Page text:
Figure A is in a latin style and contains notes from a C minor 9 arpeggio. Remember, lines such as this one that don’t have open strings can be easily transposed quickly by moving them up or down the neck. Try moving it up to work over Dm9 or Em9 by moving the patterns up 2 or 4 frets respectively.
For some solid quavers in a hard rock style try Figure B. Based around E minor you can use fingers with your right hand or try a pick for some edgier attack. Try to get the quavers as even as possible for a smooth and owing sound.
Figure C uses dominant 7th patterns. Common in jazz, blues and rock and roll these type of sounds work well both in a straight and swung 8th note feel. The dominant 7 arpeggio has been the basis for many famous bass lines so make sure you familiarise yourself with the scale degrees 1, 3, 5 and B7.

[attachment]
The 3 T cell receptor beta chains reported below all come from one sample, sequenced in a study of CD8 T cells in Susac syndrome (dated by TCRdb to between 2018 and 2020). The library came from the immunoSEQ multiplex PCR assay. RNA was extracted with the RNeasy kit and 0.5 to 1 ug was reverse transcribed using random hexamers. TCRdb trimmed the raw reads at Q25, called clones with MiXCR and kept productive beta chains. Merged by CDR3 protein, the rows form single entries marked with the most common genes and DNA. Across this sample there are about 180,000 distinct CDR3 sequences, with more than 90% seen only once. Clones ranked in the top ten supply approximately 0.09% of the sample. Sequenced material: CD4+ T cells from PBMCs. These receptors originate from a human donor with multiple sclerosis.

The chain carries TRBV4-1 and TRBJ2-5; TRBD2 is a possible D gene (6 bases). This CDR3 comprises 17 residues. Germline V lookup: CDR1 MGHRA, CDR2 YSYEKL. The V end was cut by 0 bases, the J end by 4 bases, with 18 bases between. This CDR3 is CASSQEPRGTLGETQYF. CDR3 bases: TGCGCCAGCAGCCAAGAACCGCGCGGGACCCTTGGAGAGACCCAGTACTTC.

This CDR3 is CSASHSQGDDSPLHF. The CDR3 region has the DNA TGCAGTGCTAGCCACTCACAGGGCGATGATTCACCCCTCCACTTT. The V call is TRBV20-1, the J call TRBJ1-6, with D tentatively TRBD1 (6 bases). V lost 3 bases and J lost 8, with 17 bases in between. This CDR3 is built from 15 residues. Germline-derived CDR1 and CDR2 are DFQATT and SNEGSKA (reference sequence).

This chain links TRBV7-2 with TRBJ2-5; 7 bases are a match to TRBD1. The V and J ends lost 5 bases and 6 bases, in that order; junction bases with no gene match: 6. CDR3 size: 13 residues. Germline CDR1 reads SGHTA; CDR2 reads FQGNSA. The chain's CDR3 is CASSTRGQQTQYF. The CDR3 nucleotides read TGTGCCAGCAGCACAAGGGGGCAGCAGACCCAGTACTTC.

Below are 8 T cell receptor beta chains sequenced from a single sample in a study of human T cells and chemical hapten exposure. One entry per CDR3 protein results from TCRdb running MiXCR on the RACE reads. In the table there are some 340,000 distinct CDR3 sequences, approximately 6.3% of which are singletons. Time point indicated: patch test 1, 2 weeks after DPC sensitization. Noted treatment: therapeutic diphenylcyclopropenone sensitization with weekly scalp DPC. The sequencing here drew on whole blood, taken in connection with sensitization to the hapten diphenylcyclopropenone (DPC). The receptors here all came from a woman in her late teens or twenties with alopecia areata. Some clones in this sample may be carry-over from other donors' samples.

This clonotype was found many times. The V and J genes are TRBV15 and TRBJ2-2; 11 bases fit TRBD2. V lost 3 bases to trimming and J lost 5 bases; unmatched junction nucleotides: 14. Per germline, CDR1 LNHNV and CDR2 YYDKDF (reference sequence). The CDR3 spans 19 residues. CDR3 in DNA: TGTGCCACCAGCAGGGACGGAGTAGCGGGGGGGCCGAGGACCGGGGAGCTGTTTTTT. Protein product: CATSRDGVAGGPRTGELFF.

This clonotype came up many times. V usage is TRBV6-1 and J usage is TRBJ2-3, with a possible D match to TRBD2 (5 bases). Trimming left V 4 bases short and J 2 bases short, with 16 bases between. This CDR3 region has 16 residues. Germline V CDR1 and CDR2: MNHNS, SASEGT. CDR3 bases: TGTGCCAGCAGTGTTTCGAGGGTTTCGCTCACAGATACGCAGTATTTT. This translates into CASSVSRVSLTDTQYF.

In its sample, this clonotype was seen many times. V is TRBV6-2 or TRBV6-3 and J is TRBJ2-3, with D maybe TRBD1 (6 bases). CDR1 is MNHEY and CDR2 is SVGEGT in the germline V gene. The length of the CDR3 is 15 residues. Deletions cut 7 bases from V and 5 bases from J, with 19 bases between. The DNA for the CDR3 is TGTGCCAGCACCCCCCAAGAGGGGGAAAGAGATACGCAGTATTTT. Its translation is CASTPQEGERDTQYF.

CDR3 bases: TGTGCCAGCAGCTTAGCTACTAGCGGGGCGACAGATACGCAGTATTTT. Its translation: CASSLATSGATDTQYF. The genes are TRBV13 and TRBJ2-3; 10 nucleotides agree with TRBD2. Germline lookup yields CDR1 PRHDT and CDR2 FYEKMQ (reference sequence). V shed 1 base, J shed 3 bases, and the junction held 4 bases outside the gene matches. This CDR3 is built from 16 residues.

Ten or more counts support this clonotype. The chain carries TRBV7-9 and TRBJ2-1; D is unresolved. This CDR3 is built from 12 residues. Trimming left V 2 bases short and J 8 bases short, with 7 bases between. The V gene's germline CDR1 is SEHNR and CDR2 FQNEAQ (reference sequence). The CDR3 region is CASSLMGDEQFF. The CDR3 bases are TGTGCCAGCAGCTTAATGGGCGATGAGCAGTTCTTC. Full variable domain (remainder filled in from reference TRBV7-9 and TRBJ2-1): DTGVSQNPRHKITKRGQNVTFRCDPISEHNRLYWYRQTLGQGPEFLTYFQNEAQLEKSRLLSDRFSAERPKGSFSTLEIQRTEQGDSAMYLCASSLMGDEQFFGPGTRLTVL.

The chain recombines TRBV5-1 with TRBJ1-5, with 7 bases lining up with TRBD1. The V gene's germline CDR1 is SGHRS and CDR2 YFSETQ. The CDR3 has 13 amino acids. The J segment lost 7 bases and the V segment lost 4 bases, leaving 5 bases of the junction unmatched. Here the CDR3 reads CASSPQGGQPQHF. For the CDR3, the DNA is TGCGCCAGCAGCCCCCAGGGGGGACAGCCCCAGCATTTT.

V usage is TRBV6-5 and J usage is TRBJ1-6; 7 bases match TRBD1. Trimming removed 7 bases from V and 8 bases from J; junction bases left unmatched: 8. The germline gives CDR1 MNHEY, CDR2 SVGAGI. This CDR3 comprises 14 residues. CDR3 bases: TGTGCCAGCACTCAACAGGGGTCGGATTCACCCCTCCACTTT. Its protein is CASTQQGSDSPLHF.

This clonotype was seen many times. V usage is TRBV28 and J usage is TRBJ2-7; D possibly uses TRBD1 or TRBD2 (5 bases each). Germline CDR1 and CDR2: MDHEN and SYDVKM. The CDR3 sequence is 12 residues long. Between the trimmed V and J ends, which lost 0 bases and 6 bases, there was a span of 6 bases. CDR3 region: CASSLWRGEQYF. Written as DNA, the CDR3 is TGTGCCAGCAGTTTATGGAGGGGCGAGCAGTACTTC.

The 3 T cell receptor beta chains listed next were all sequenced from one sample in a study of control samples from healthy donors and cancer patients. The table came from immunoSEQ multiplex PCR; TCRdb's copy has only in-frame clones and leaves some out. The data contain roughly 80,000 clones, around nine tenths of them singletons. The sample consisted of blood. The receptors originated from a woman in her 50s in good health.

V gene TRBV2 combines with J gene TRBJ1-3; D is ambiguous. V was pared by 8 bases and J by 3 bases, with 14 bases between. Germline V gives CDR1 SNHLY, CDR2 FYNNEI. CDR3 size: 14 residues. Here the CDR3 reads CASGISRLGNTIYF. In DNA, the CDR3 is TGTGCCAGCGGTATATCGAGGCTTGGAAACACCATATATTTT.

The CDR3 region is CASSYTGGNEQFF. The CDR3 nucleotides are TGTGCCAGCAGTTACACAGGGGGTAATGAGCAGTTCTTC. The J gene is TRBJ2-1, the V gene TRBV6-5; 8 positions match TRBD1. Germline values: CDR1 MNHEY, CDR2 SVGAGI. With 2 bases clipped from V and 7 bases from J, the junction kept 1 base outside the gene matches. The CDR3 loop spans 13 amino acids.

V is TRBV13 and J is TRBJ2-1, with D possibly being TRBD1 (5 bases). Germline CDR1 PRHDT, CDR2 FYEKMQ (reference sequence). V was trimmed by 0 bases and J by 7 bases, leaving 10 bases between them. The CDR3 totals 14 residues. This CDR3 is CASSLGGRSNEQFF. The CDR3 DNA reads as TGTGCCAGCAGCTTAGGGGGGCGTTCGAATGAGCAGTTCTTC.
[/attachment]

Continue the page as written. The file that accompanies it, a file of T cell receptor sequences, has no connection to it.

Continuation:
Rhythmic variation can add interest and don’t think you always have to start on the root note. The opening bar of Figure D starts on the major 7th of C and then descends through a major 7th arpeggio. This example could work in a funk or fusion context and make sure you try it at a variety of tempos to see what works best. Arpeggios are just notes of a chord so although we might not often play actual chords on bass, they’re nothing to be afraid of – enjoy!